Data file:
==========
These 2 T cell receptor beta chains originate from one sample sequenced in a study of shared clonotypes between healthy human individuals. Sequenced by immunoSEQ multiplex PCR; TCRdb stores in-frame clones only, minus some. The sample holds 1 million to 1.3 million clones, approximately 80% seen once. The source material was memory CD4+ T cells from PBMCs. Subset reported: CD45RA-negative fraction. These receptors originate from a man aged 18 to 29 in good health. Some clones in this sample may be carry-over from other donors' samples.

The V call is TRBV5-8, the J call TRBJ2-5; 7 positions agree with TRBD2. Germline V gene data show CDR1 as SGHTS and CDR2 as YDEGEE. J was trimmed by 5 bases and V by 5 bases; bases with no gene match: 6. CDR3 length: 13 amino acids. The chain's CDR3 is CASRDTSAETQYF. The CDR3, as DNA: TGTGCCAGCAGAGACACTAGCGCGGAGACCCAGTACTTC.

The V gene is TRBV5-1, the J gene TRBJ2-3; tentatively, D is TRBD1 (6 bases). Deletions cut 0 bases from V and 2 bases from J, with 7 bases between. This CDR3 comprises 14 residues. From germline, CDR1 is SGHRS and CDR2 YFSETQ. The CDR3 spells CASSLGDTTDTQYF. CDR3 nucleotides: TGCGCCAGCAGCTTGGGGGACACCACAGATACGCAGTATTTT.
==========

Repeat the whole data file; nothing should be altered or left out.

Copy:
These 2 T cell receptor beta chains originate from one sample sequenced in a study of shared clonotypes between healthy human individuals. Sequenced by immunoSEQ multiplex PCR; TCRdb stores in-frame clones only, minus some. The sample holds 1 million to 1.3 million clones, approximately 80% seen once. The source material was memory CD4+ T cells from PBMCs. Subset reported: CD45RA-negative fraction. These receptors originate from a man aged 18 to 29 in good health. Some clones in this sample may be carry-over from other donors' samples.

The V call is TRBV5-8, the J call TRBJ2-5; 7 positions agree with TRBD2. Germline V gene data show CDR1 as SGHTS and CDR2 as YDEGEE. J was trimmed by 5 bases and V by 5 bases; bases with no gene match: 6. CDR3 length: 13 amino acids. The chain's CDR3 is CASRDTSAETQYF. The CDR3, as DNA: TGTGCCAGCAGAGACACTAGCGCGGAGACCCAGTACTTC.

The V gene is TRBV5-1, the J gene TRBJ2-3; tentatively, D is TRBD1 (6 bases). Deletions cut 0 bases from V and 2 bases from J, with 7 bases between. This CDR3 comprises 14 residues. From germline, CDR1 is SGHRS and CDR2 YFSETQ. The CDR3 spells CASSLGDTTDTQYF. CDR3 nucleotides: TGCGCCAGCAGCTTGGGGGACACCACAGATACGCAGTATTTT.